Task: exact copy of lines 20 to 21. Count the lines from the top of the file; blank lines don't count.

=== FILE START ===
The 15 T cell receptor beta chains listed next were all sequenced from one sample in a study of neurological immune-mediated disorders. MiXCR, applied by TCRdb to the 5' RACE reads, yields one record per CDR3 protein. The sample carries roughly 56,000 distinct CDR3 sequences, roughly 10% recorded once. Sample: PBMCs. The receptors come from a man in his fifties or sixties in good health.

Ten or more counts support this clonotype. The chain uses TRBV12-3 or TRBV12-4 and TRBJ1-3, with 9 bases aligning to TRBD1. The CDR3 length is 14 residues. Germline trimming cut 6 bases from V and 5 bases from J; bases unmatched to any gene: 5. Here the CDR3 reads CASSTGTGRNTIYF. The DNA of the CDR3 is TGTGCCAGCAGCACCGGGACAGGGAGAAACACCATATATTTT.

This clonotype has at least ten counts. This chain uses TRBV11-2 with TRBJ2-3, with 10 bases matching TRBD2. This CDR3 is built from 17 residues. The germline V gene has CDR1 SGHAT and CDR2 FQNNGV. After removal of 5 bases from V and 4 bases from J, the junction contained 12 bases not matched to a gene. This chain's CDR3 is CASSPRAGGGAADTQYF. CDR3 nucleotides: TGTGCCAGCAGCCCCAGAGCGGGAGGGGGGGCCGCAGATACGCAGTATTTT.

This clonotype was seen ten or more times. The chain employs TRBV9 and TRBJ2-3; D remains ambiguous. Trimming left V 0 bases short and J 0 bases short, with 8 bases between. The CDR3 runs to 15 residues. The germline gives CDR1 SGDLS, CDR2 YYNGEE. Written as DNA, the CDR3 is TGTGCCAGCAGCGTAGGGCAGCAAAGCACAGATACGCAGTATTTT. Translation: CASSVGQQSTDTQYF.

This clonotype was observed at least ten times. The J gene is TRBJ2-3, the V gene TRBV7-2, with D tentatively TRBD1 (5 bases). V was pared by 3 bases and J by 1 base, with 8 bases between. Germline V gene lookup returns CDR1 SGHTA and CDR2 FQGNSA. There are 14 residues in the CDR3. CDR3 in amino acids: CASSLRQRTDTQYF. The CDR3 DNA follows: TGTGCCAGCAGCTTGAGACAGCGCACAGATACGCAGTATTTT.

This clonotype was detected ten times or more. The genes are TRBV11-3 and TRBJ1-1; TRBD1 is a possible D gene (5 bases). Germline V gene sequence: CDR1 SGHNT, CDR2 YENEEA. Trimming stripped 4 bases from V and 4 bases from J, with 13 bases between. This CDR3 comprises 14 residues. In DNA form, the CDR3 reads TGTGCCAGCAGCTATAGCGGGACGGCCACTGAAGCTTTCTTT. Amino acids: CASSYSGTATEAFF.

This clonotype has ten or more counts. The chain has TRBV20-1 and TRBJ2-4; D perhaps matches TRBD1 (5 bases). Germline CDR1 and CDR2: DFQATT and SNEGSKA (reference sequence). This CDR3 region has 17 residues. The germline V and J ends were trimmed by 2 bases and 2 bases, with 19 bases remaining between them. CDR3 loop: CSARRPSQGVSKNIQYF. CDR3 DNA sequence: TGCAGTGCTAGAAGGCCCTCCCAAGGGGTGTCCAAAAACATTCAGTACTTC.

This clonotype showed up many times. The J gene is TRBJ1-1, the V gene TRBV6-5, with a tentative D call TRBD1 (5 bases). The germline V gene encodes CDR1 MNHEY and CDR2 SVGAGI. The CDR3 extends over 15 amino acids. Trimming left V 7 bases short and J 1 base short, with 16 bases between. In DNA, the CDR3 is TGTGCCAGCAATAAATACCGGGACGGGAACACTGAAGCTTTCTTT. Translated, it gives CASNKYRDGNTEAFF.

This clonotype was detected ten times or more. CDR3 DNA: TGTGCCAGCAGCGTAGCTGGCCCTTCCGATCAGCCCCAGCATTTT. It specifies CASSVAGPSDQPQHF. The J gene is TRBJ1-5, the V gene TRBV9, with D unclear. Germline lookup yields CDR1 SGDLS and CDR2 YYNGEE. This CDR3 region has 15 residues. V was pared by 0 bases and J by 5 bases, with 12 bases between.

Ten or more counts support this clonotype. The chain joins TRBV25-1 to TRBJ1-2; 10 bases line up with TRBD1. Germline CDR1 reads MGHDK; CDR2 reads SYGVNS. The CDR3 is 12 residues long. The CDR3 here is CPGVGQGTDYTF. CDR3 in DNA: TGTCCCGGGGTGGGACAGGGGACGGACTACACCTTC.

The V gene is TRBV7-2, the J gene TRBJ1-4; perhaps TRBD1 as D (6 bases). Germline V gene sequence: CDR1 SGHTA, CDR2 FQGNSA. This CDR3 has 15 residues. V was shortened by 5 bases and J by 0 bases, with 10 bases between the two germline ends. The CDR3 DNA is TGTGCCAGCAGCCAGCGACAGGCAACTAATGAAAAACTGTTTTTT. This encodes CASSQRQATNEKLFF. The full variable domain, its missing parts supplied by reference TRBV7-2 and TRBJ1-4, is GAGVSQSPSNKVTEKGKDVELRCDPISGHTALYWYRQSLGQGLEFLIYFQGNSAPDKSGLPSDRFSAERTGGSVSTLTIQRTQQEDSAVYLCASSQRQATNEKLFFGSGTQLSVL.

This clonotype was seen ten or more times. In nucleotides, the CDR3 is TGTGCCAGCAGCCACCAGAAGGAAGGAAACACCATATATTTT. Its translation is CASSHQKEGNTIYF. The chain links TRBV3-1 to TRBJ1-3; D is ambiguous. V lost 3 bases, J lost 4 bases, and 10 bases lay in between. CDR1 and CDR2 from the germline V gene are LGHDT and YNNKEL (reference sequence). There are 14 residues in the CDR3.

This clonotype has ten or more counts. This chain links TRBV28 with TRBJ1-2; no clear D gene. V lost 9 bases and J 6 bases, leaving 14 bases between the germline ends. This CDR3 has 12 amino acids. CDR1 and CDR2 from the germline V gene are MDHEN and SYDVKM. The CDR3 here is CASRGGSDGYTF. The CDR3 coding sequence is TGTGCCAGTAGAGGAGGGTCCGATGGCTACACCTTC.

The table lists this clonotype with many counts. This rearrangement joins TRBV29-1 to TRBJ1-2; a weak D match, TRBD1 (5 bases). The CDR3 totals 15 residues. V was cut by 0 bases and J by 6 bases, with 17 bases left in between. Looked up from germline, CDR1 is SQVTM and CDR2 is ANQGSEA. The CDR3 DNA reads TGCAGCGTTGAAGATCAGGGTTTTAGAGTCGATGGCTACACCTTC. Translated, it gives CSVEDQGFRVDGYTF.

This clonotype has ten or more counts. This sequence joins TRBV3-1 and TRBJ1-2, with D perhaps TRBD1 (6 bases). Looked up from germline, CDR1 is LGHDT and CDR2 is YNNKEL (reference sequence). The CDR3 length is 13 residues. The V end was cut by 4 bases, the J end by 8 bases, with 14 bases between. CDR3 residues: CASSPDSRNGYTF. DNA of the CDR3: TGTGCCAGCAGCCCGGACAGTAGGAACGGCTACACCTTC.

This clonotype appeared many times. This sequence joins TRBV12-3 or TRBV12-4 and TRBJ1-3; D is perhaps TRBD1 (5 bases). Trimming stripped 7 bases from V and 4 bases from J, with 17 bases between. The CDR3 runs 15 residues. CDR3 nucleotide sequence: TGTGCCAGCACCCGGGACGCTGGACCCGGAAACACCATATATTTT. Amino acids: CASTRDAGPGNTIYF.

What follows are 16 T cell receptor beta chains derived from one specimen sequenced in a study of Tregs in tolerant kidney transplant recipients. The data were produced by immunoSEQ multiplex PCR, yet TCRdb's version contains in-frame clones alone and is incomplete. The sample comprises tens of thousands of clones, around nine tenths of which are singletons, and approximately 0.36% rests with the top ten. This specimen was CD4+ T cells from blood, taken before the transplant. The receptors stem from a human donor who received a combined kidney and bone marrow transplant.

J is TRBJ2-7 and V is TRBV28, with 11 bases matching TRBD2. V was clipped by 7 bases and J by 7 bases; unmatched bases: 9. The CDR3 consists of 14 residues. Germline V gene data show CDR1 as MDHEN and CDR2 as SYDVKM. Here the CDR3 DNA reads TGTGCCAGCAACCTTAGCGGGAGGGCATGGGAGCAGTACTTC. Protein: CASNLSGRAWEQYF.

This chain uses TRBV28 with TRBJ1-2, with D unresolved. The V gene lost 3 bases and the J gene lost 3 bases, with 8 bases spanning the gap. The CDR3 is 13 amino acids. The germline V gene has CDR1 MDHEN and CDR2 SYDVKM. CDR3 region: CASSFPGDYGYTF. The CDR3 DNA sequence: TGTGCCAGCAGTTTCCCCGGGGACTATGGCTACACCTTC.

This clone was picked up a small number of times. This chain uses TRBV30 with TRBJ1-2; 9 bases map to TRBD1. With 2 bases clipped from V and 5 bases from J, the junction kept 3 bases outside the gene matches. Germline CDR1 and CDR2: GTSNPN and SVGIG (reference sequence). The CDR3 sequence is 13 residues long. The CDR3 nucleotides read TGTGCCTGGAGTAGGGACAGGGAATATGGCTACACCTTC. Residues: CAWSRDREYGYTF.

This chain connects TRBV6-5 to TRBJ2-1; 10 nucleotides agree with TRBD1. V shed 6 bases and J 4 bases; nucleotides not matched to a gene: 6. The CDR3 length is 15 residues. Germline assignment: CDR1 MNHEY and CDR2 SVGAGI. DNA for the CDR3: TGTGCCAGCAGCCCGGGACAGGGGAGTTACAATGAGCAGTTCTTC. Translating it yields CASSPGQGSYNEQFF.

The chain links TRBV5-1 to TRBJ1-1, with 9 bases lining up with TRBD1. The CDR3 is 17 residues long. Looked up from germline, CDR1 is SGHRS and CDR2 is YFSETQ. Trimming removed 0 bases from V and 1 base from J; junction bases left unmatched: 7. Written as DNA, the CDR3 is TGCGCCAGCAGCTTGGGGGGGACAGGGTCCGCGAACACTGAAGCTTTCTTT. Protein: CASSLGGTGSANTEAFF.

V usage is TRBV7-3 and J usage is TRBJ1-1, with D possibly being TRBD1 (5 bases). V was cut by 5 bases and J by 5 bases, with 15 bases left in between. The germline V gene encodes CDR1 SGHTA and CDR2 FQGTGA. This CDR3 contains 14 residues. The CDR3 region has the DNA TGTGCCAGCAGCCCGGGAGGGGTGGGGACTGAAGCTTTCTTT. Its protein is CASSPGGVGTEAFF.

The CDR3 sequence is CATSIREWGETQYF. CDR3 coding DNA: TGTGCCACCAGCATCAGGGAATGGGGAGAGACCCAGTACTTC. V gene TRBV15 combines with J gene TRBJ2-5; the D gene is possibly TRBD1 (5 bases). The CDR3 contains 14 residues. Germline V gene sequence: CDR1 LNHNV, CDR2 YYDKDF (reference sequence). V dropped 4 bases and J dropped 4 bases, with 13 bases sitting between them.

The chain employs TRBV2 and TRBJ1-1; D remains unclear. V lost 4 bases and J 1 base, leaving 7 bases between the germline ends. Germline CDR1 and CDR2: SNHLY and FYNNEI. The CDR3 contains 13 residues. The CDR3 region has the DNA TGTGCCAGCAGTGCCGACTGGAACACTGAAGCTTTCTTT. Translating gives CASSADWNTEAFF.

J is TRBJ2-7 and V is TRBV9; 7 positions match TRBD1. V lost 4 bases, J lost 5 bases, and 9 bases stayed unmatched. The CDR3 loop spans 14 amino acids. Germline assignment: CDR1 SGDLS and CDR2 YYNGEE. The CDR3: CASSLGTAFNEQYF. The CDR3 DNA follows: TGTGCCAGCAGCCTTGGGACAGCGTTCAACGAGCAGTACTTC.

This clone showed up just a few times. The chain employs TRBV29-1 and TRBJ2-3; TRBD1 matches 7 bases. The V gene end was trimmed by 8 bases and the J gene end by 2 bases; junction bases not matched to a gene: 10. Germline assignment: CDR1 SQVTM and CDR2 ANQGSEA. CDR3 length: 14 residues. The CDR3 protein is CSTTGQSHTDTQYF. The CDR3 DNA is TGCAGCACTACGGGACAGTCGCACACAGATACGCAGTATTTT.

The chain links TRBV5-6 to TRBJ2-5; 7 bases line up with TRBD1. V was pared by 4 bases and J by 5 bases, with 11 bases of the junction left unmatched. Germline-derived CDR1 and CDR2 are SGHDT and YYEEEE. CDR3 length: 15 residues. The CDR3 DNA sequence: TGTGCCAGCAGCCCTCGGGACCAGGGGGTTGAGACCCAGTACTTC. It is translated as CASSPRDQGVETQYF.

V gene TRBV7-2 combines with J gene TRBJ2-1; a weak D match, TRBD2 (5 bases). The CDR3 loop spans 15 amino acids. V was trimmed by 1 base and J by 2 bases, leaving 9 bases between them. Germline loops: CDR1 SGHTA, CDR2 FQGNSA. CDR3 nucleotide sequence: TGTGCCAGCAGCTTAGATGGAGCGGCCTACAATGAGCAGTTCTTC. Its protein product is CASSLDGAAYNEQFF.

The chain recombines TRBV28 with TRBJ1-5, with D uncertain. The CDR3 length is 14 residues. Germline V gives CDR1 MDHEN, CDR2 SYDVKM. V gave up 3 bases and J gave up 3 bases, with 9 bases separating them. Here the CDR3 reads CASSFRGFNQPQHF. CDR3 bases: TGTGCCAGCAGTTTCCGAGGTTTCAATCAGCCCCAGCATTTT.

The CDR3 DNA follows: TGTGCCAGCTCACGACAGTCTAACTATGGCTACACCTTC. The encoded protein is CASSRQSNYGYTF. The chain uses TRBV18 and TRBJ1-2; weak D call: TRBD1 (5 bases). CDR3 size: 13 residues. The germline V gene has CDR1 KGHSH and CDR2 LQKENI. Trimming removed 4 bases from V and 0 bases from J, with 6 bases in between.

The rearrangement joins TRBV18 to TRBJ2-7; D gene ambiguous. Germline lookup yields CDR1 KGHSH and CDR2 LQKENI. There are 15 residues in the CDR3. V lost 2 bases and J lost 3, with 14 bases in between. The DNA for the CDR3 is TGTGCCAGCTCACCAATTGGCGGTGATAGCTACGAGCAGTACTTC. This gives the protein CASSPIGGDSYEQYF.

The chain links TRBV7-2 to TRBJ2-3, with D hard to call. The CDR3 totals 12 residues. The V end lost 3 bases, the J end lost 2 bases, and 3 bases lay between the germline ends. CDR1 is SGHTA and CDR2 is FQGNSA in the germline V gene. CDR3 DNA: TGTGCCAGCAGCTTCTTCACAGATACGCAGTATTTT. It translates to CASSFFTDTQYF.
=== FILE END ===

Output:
This clone was picked up a small number of times. This chain uses TRBV30 with TRBJ1-2; 9 bases map to TRBD1. With 2 bases clipped from V and 5 bases from J, the junction kept 3 bases outside the gene matches. Germline CDR1 and CDR2: GTSNPN and SVGIG (reference sequence). The CDR3 sequence is 13 residues long. The CDR3 nucleotides read TGTGCCTGGAGTAGGGACAGGGAATATGGCTACACCTTC. Residues: CAWSRDREYGYTF.

This chain connects TRBV6-5 to TRBJ2-1; 10 nucleotides agree with TRBD1. V shed 6 bases and J 4 bases; nucleotides not matched to a gene: 6. The CDR3 length is 15 residues. Germline assignment: CDR1 MNHEY and CDR2 SVGAGI. DNA for the CDR3: TGTGCCAGCAGCCCGGGACAGGGGAGTTACAATGAGCAGTTCTTC. Translating it yields CASSPGQGSYNEQFF.